given key usage, can be associated with the same identity.

   The following gives several examples of client to CA transactions.

   Client actions are indicated in the left column, CA actions are
   indicated in the right column.  A blank action signifies that no
   message was received.  Note that these examples assume that the CA



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   enforces the certificate-name uniqueness property defined in
   Section 2.1.1.1.

   The first transaction, for example, would read like this:

   "Client Sends PKCSReq message with transaction ID 1 to the CA.  The
   CA signs the certificate and constructs a CertRep Message containing
   the signed certificate with a transaction ID 1.  The client receives
   the message and installs the certificate locally."

   Successful Enrollment Case: no manual authentication
   PKCSReq (1)             ----------> CA Signs Cert
   Client Installs Cert    <---------- CertRep (1) SIGNED CERT

   Successful Enrollment Case: manual authentication required
   PKCSReq (10)            ----------> Cert Request goes into Queue
   Client Polls            <---------- CertRep (10) PENDING
   GetCertInitial (10)     ----------> Still pending
   Client Polls            <---------- CertRep (10) PENDING
   GetCertInitial (10)     ----------> Still pending
   Client Polls            <---------- CertRep (10) PENDING
   GetCertInitial (10)     ----------> Still pending
   Client Polls            <---------- CertRep (10) PENDING
   GetCertInitial (10)     ----------> Cert has been signed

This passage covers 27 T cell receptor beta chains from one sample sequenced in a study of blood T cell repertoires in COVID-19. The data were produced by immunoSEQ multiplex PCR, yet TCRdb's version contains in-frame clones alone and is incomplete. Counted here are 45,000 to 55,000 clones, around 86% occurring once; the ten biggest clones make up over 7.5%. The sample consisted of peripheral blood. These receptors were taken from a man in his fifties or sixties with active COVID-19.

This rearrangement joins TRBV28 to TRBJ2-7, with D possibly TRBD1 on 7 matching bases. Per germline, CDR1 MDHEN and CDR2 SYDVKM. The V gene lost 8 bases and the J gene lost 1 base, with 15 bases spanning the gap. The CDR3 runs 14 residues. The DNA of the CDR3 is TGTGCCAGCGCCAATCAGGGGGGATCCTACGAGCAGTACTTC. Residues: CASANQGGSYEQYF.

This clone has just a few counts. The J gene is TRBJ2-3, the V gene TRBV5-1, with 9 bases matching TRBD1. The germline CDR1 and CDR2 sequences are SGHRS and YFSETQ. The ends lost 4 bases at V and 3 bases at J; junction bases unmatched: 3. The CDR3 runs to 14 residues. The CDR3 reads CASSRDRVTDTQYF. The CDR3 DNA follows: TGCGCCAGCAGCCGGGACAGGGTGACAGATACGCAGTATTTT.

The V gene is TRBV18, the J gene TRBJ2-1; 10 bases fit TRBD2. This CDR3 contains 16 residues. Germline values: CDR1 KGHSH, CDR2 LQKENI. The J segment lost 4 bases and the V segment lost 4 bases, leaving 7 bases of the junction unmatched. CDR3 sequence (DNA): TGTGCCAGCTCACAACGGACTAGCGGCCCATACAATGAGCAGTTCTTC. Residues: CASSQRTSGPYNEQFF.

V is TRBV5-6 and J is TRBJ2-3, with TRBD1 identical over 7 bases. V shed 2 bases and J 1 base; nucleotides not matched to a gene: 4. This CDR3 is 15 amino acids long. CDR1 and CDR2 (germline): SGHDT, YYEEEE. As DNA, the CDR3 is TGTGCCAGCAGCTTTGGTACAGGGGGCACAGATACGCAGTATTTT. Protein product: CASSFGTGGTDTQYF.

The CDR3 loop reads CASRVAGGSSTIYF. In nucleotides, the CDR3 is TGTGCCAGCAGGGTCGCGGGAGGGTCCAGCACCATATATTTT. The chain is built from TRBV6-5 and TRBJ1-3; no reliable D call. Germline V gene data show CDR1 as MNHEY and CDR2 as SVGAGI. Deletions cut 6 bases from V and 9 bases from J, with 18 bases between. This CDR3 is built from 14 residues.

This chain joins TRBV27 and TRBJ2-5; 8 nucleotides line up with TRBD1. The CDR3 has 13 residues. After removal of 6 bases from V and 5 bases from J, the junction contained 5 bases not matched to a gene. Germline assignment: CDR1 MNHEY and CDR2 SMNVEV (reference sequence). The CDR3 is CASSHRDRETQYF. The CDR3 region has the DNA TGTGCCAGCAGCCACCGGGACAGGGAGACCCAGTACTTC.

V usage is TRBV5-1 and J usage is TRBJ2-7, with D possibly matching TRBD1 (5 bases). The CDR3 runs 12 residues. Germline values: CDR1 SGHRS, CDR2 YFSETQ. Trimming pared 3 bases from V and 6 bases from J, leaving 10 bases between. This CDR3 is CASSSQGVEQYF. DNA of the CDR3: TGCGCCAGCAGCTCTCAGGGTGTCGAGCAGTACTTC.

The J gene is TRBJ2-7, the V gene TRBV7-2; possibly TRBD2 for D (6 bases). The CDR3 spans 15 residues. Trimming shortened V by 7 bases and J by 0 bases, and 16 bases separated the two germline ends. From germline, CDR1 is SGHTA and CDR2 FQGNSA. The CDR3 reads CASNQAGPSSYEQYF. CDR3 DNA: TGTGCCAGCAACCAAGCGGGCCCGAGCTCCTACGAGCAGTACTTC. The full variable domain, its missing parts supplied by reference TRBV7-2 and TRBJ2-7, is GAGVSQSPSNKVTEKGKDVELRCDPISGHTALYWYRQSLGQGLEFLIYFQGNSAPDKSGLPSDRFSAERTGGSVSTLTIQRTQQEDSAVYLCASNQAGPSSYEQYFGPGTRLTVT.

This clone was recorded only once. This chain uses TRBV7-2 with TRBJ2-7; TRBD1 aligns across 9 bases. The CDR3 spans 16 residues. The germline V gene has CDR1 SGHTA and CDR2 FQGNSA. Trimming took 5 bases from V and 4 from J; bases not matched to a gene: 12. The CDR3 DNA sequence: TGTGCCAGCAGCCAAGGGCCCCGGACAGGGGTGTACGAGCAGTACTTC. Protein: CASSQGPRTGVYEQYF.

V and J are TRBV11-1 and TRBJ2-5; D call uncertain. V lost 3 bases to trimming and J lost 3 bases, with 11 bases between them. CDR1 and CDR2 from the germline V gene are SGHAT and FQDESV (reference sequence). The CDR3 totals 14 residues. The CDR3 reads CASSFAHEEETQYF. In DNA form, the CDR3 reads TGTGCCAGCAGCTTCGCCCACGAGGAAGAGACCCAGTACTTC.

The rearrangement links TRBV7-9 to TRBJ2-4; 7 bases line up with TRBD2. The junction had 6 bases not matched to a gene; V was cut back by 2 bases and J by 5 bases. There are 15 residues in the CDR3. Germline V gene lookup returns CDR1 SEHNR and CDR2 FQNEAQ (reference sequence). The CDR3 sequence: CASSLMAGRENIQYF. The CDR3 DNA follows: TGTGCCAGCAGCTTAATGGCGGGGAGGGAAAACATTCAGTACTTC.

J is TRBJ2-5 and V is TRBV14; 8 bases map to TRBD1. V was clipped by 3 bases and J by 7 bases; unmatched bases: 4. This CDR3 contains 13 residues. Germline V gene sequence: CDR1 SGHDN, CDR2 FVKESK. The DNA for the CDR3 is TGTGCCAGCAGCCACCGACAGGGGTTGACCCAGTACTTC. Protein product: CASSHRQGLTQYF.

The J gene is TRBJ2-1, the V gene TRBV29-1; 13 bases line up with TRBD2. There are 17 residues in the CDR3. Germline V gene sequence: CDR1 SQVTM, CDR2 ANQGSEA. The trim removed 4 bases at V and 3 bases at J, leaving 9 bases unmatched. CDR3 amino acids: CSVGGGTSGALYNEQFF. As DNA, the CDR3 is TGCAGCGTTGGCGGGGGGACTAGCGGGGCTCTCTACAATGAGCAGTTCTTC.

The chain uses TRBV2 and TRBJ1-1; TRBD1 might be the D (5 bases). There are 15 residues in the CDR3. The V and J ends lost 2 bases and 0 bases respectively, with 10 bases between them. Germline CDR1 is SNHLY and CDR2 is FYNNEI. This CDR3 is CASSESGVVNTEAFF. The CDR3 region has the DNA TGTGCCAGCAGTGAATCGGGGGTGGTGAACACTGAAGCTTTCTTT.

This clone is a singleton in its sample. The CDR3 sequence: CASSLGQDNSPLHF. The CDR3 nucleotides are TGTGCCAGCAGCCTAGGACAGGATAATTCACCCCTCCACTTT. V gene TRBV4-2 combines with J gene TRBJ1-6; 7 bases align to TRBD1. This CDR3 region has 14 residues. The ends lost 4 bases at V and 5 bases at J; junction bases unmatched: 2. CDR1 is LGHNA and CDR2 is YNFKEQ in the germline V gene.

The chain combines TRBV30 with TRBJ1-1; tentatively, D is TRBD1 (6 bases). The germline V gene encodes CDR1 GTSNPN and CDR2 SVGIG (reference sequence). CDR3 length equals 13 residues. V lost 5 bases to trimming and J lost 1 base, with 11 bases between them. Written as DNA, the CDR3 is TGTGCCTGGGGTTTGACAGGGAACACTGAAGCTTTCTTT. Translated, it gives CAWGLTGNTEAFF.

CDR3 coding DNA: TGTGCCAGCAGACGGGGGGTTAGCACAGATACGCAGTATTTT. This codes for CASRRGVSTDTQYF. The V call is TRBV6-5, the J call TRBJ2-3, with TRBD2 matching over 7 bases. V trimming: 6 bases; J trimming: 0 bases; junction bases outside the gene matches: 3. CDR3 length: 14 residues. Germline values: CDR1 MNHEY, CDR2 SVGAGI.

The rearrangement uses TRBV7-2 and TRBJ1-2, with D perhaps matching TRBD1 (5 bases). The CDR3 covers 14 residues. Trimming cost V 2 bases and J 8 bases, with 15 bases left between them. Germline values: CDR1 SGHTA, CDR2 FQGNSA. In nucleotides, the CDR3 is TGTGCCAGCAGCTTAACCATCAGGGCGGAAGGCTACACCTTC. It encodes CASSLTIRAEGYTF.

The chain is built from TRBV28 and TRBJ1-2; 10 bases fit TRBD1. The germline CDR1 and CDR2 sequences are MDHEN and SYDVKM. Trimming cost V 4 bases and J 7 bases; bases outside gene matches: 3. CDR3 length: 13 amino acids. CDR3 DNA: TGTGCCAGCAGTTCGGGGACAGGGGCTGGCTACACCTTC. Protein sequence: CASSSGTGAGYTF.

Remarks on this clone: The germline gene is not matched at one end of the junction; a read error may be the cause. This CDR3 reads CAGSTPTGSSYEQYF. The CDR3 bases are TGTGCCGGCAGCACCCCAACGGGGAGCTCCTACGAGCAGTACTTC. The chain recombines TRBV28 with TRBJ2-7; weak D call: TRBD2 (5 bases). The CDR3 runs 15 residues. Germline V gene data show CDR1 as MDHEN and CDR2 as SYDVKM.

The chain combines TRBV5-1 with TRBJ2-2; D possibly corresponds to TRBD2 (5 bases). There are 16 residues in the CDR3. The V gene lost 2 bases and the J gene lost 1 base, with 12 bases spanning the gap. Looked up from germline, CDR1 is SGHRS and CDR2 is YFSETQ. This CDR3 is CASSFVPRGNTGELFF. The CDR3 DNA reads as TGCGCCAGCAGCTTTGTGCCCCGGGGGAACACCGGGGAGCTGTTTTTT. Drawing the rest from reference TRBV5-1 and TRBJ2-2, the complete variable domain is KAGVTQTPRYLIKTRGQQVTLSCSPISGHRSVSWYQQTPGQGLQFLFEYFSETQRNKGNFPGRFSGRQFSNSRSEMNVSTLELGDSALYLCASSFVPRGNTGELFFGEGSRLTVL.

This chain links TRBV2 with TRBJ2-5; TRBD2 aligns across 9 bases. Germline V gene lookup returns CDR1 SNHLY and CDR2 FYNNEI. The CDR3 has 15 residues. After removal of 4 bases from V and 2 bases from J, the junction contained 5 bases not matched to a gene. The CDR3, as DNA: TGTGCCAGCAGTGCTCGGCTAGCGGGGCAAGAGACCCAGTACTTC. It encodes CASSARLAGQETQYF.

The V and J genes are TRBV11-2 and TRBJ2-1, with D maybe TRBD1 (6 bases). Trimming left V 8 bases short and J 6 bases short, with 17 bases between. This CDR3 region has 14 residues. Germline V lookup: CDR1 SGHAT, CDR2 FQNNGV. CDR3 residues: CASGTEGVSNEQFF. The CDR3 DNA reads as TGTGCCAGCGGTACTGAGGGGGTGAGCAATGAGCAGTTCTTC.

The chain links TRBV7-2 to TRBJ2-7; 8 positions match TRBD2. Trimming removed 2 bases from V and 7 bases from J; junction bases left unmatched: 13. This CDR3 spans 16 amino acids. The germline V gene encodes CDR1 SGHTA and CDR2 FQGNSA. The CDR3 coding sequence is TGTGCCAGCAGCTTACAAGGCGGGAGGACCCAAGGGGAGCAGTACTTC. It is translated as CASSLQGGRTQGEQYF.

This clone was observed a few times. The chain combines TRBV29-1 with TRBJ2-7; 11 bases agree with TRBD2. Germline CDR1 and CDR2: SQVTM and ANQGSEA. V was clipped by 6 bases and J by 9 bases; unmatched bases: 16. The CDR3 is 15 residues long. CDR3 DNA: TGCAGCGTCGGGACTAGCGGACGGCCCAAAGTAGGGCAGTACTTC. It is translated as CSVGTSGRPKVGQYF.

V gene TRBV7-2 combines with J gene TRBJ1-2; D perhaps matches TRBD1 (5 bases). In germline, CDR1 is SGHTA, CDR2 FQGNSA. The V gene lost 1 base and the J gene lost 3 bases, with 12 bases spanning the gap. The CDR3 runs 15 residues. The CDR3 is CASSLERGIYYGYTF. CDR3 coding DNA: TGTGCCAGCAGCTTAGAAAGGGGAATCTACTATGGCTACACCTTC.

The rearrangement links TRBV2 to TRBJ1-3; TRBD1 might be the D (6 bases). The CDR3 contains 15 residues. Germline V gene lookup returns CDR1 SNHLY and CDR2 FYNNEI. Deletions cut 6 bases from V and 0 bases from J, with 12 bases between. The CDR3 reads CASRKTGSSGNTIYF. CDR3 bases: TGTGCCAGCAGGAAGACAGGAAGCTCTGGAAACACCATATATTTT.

Client Installs Cert    <---------- CertRep (10) SIGNED CERT

   Resync Case - CA Receive and Signs PKCSReq, Client Did not receive
   CertRep:
   PKCSReq (3)           ----------> Cert Request goes into queue
                         <---------- CertRep (3) PENDING
   GetCertInitial (3)    ---------->
                         <---------- CertRep (3) PENDING
   GetCertInitial (3)    ----------->
                         <----------- CA signed Cert and sent back
                                      CertRep(3)
   (Time Out)
   PKCSReq (3)           ----------> Cert already signed, sent back to
                                     client
   Client Installs Cert  <---------- CertRep (3) SIGNED CERT

   Case when NVRAM is lost and client has to generate a new key pair,
   there is no change of name information:









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 PKCSReq (4)           ----------> CA Signs Cert
 Client Installs Cert  <---------- CertRep (4) SIGNED CERT
 (Client looses Cert)
 PKCSReq (5)           ----------> There is already a valid cert with
                                   this DN.
 Client Admin Revokes  <---------- CertRep (5) OVERLAPPING CERT ERROR
 PKCSReq (5)           ----------> CA Signs Cert
 Client Installs Cert  <---------- CertRep (5) SIGNED CERT
 Case when client admin resync the enrollment using a different PKCS#10:
 PKCSReq (6)             ----------> CA Signs Cert
                         <---------- CertRep (6) SIGNED CERT